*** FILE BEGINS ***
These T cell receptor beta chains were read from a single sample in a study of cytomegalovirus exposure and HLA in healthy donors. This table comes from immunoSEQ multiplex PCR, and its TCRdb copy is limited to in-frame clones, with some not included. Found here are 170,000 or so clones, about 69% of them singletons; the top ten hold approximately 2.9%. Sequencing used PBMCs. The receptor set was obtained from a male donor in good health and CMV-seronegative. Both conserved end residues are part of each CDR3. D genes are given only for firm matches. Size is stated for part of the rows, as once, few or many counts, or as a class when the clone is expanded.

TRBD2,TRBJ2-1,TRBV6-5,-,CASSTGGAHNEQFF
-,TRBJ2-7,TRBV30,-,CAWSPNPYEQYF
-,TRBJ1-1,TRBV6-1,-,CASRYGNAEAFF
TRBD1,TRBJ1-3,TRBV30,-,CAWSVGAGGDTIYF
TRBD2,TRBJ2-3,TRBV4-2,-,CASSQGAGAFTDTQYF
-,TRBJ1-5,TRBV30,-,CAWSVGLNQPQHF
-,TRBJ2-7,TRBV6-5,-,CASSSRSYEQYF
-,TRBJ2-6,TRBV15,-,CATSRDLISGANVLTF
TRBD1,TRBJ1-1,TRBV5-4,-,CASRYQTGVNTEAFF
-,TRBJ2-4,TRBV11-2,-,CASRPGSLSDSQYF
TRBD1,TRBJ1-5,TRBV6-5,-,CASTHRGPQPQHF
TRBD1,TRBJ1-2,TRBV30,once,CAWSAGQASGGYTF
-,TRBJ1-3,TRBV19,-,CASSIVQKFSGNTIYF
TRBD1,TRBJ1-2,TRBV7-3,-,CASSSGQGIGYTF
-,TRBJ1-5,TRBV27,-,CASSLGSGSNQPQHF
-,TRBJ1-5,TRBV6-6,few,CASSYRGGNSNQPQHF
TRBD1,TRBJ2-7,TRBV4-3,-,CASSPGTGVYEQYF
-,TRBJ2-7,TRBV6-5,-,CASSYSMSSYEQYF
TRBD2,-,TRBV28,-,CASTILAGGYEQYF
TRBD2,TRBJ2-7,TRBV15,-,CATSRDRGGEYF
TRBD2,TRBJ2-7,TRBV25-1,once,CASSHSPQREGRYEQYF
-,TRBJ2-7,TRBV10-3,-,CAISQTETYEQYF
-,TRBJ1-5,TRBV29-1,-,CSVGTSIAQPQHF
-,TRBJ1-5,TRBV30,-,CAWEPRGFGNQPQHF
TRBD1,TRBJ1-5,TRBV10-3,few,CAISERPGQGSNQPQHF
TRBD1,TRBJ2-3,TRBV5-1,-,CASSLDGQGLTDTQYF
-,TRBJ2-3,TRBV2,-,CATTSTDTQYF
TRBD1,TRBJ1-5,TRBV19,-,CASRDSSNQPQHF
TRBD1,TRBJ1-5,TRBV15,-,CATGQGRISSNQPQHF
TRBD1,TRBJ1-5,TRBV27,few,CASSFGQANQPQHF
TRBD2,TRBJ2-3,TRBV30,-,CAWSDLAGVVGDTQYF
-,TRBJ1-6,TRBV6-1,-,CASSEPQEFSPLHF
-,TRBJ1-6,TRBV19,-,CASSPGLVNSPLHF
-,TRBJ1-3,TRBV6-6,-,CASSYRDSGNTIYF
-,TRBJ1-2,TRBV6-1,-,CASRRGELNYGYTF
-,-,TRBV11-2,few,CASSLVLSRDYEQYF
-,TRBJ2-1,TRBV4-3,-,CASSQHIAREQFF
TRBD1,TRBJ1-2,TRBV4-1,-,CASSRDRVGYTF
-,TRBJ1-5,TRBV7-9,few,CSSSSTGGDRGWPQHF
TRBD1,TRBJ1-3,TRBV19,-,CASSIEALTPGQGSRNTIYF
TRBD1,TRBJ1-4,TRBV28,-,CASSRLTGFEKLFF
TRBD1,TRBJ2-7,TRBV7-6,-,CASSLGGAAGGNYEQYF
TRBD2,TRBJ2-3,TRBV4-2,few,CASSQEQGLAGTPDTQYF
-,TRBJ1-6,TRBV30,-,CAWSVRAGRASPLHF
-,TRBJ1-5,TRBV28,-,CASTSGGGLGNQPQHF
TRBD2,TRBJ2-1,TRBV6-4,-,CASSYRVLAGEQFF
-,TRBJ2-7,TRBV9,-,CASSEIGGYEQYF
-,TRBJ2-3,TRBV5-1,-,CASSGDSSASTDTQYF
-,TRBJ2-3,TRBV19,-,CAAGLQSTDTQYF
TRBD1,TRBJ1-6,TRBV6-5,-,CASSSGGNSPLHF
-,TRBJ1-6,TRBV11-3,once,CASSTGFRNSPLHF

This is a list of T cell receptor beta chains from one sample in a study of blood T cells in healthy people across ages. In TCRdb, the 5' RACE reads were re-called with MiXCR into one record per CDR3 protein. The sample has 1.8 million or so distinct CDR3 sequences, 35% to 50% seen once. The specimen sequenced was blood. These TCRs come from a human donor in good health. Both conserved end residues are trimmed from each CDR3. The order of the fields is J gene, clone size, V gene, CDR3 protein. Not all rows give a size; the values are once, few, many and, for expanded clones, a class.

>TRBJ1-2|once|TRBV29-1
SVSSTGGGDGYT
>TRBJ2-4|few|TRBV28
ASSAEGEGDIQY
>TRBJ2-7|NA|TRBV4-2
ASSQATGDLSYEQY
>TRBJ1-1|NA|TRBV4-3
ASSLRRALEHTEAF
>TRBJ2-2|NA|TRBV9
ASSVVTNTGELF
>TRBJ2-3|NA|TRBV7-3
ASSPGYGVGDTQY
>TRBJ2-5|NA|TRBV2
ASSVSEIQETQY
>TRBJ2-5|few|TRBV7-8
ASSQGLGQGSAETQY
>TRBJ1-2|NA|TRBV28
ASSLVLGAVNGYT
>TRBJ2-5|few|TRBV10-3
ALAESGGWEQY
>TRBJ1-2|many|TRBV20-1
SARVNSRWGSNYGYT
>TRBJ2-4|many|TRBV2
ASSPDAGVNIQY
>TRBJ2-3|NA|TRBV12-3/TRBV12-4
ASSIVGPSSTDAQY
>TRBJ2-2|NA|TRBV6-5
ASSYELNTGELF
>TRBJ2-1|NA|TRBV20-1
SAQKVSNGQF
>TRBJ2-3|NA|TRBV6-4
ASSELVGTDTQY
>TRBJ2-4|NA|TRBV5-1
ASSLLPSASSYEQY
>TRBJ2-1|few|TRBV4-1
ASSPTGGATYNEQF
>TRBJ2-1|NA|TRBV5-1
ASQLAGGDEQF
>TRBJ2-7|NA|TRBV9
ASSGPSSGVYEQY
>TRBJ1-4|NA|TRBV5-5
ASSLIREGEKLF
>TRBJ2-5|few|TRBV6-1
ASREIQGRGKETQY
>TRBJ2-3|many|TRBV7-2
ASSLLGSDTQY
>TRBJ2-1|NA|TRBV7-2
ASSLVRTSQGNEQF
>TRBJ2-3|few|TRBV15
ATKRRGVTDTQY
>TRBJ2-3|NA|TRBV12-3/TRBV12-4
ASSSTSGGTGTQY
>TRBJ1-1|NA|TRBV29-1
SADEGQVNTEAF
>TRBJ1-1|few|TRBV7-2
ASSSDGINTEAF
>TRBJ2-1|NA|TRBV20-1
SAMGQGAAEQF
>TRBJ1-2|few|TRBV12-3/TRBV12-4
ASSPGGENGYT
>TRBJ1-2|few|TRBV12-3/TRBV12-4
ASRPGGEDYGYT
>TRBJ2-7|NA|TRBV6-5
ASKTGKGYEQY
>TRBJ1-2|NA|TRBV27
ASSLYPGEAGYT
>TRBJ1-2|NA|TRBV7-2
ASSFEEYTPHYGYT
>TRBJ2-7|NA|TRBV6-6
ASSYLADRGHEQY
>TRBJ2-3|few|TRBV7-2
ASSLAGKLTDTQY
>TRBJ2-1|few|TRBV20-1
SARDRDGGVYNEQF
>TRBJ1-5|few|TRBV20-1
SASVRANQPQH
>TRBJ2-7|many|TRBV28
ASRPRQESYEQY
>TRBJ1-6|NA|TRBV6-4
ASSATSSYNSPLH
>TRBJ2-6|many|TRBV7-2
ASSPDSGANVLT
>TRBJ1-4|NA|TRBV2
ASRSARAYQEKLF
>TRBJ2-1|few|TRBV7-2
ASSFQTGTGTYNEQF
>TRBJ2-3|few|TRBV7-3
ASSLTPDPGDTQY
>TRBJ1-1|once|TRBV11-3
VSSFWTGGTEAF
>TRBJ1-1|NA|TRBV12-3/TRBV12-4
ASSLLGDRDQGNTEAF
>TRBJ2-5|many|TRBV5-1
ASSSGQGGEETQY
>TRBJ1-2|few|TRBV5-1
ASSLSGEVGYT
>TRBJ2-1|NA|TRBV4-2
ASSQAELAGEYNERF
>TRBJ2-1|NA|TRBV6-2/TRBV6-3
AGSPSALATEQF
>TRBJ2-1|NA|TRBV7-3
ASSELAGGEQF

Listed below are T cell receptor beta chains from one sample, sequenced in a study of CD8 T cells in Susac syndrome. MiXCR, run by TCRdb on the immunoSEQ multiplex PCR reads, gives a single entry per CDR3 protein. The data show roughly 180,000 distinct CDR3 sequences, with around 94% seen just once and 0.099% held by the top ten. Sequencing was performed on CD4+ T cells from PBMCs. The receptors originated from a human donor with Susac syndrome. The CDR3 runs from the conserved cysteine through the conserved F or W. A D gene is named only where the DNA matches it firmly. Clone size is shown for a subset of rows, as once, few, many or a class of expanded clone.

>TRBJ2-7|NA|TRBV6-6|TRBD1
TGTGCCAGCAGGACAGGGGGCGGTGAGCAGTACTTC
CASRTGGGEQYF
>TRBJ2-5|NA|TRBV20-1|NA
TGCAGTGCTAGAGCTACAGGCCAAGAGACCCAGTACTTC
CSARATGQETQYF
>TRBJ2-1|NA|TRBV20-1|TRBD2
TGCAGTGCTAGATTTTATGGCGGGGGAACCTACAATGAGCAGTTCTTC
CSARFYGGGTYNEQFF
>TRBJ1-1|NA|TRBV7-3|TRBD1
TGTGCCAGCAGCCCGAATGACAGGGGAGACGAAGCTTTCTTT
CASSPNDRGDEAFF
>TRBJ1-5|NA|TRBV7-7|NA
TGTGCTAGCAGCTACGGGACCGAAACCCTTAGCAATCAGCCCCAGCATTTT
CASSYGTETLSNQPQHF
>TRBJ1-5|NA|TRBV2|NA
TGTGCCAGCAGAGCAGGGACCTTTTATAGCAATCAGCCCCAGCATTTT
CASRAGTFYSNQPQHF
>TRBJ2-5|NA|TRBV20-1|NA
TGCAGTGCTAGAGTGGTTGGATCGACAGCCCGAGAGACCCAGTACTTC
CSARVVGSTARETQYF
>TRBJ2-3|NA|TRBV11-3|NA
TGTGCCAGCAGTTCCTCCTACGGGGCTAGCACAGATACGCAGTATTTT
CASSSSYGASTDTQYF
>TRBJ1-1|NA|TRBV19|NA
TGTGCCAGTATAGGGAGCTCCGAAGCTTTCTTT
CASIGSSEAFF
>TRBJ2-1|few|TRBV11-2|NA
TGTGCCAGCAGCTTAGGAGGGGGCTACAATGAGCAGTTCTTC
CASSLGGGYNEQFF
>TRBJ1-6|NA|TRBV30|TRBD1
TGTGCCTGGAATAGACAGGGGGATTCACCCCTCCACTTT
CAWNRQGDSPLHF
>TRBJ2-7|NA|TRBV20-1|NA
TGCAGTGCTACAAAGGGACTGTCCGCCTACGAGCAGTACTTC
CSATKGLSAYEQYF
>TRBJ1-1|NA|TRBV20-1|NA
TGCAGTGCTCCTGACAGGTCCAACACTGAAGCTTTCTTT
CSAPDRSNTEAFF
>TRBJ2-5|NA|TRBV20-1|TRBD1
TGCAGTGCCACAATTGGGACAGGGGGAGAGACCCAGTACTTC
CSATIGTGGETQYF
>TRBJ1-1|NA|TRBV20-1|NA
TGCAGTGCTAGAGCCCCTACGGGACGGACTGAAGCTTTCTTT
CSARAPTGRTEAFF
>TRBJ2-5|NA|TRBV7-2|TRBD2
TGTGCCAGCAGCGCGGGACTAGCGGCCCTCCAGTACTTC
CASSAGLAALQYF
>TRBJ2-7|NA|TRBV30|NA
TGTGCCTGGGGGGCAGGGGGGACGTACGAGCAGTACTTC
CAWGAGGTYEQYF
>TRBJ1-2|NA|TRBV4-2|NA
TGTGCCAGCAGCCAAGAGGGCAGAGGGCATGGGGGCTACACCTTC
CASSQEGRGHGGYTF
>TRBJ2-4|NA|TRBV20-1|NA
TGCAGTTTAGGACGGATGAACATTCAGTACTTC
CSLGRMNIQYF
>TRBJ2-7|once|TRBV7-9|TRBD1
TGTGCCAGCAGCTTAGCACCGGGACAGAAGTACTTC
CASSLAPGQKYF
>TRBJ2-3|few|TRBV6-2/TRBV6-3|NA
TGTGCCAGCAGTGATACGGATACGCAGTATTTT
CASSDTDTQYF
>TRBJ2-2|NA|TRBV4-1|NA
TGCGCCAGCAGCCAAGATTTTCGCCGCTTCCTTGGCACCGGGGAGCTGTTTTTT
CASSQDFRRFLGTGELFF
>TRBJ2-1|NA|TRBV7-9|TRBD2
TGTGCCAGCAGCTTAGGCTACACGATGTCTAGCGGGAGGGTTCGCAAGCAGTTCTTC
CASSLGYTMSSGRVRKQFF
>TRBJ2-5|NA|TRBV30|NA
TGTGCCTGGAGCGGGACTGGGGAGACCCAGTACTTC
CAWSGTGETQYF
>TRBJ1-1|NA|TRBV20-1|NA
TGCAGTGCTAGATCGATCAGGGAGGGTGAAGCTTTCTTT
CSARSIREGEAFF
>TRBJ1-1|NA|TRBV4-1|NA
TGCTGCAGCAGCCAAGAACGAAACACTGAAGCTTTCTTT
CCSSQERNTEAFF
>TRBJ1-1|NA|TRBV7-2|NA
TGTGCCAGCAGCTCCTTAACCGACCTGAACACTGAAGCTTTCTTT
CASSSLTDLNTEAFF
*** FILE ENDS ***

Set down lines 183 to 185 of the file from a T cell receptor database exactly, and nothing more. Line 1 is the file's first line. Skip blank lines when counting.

CASIGSSEAFF
>TRBJ2-1|few|TRBV11-2|NA
TGTGCCAGCAGCTTAGGAGGGGGCTACAATGAGCAGTTCTTC